I don’t remember the date or the award Ada Louise Huxtable received on that soft spring evening. I do recall that we were gathered in the wood-paneled living room of a brownstone on New York City’s Fifth Avenue, where I said to the person about to introduce the legendary architecture critic of the New York Times: “I want to be Ada Louise Huxtable.” This was wishful thinking on my part. Nobody could be Ada Louise Huxtable: not in her long and productive lifetime, nor after her death.
At the time I was a young design editor in search of a role model. Naturally, I became an avid reader of her columns. Powerfully argued, fearlessly precise, and surprisingly humorous, her writings had the kind of intelligent humanity that began to appeal to me when I reached the age of reason. So I eagerly absorbed her passionate yet cool-headed arguments for excellence, her ability to connect architecture to the urban form and the politics that shaped both, and her admiration for the most excellent modern buildings (even as she condemned the mediocre facsimiles that grew to dominate our cities). Contrary to the modernist dogma hovering over the land during her tenure at the Times in the 1960s and 1970s, the Pulitzer Prize–winning critic had the courage to break ranks and admire historic buildings. She understood the necessity of preserving the best designs of bygone times.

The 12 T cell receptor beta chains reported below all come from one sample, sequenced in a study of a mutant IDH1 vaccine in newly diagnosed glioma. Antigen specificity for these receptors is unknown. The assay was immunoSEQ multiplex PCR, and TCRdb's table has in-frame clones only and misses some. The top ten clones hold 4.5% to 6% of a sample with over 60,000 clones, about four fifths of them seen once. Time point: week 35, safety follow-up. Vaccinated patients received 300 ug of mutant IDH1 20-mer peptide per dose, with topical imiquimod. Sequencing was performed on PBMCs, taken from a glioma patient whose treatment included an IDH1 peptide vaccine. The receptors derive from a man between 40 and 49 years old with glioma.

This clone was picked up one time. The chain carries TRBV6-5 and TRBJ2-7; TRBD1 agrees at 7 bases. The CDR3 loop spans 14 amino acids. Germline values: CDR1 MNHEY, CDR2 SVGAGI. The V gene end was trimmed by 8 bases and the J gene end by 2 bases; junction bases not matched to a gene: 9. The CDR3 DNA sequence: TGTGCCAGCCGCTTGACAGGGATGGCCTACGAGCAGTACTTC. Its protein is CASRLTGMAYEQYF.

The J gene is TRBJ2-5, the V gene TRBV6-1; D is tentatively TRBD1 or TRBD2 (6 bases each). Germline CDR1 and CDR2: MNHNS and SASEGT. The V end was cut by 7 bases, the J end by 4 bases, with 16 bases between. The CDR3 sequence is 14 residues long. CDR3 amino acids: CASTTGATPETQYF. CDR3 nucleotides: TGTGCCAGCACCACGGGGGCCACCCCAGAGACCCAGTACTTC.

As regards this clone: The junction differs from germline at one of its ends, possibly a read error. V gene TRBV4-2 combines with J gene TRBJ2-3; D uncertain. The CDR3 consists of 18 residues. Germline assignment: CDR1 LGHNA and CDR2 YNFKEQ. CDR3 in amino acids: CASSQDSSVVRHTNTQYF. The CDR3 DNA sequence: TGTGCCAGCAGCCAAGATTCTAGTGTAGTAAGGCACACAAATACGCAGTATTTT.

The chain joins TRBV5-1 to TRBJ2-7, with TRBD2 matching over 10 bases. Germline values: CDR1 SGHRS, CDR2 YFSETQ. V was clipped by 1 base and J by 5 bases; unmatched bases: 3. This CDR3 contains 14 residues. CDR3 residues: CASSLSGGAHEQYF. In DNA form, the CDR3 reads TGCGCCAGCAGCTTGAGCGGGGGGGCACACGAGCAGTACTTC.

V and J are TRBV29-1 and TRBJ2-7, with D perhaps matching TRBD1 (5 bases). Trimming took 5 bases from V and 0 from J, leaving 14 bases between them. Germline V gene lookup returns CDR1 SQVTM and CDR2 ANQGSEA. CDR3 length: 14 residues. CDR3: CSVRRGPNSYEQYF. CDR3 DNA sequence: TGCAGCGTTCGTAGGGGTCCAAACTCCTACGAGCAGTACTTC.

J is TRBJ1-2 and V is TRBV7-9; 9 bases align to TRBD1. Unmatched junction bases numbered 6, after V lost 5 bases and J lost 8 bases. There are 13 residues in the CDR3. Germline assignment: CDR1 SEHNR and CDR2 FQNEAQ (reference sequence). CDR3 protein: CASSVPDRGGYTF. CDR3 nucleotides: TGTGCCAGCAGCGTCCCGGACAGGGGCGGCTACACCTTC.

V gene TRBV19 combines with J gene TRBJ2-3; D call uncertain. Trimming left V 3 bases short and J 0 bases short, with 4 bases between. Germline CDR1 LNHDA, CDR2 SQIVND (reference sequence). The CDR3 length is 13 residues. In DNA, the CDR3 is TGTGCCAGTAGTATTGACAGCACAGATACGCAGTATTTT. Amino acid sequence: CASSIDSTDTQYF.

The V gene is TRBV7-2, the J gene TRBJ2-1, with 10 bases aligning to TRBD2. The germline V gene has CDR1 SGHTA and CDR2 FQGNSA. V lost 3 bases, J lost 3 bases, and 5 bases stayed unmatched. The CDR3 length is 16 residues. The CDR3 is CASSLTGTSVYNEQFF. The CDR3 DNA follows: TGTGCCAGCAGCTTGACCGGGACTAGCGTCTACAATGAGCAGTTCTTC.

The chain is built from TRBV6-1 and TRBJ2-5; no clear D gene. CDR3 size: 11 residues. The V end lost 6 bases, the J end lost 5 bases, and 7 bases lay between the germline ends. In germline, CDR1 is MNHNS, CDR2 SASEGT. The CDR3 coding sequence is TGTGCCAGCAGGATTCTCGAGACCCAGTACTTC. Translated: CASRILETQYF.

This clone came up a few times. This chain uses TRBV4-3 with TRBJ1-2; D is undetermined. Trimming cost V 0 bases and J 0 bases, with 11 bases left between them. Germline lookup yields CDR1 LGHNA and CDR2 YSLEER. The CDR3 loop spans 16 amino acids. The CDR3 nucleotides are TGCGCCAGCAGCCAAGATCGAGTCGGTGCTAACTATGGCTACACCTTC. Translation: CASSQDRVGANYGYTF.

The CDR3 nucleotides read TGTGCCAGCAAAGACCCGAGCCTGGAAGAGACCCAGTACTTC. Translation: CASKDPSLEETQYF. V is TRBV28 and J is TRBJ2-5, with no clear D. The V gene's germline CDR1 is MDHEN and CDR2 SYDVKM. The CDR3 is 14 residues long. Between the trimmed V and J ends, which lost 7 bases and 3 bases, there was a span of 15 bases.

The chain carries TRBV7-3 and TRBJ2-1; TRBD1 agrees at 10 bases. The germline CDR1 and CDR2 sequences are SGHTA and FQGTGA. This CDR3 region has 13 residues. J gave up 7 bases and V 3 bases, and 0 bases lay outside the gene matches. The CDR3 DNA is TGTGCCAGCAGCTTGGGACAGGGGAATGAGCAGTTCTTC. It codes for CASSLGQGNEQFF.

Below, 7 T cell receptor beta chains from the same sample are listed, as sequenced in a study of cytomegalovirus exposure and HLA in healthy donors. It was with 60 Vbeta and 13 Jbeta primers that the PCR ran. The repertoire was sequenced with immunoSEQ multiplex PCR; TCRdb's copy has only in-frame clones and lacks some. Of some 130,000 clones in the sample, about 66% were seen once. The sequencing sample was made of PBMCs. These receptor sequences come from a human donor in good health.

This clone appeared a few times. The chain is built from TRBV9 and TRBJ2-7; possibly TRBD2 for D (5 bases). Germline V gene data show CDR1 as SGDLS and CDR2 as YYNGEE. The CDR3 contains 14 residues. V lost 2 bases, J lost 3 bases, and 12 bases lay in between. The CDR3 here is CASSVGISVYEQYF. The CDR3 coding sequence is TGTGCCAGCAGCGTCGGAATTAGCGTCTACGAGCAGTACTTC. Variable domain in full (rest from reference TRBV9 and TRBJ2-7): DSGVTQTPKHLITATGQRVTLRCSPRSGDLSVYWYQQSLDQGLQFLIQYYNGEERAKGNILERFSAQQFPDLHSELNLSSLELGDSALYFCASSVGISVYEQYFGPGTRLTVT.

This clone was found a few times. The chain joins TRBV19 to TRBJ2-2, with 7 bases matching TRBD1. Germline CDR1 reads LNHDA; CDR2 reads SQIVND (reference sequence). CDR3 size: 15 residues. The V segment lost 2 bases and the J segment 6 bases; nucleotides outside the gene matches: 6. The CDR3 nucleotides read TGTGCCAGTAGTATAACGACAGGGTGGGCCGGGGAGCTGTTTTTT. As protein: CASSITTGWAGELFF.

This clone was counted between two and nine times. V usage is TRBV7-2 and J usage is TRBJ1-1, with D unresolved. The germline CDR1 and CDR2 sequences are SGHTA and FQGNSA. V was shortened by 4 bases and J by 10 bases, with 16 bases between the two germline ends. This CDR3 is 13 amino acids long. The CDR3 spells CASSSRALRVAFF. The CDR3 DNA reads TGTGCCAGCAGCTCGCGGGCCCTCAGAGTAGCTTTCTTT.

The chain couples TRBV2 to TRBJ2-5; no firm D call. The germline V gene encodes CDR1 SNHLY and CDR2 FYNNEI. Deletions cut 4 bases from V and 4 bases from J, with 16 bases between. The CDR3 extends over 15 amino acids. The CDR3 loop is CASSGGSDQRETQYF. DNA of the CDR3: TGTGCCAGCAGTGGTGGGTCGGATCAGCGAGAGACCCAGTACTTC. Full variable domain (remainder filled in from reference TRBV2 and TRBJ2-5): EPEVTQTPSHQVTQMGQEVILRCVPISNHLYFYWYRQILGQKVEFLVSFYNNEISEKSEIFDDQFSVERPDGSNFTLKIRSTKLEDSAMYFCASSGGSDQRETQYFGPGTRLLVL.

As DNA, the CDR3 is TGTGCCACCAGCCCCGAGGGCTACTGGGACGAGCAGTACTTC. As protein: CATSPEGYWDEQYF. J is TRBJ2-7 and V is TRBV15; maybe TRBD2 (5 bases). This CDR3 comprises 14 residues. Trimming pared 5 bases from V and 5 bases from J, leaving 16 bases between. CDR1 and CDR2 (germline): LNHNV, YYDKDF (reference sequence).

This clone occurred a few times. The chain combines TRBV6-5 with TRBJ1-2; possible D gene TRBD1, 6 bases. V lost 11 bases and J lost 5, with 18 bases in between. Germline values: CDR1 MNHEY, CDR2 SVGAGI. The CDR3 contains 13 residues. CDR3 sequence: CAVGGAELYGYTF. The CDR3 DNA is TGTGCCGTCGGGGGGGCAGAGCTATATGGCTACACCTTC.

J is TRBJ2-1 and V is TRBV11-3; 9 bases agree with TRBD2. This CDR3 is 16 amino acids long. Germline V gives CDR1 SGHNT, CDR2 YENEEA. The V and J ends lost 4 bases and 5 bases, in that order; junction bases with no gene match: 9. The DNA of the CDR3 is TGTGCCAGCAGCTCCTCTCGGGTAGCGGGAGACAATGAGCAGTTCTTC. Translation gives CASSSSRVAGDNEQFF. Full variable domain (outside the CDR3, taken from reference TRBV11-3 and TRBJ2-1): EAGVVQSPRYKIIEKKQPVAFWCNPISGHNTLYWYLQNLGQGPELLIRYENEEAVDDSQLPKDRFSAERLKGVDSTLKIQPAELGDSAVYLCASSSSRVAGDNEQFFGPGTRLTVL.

It seemed right, then, that we were gathered that day at the Salmagundi Club. One of the oldest art organizations in the United States, it was founded in 1871 as a place to teach, exhibit, and auction art. With its membership roster reading like the story of excellence in nineteenth-century New York City—Louis Comfort Tiffany and Childe Hassam among them—and its landmark status, the old house itself was celebrating the woman who was a catalyst behind the city’s preservation laws. As she waited patiently for the awkward ceremonies to start, the elegant, trim, small woman with big hair did not look like the most powerful voice in architecture. Her soft speech and seemingly shy demeanor seemed to be in contradiction with her public image. But she was much more than she appeared at that moment. Her skillful critiques of our built world have been making me think for decades. And now that she’s gone, I still keep her books near. I met Ada Louise Huxtable that day only to be introduced as the young woman who wanted to be her. I still do.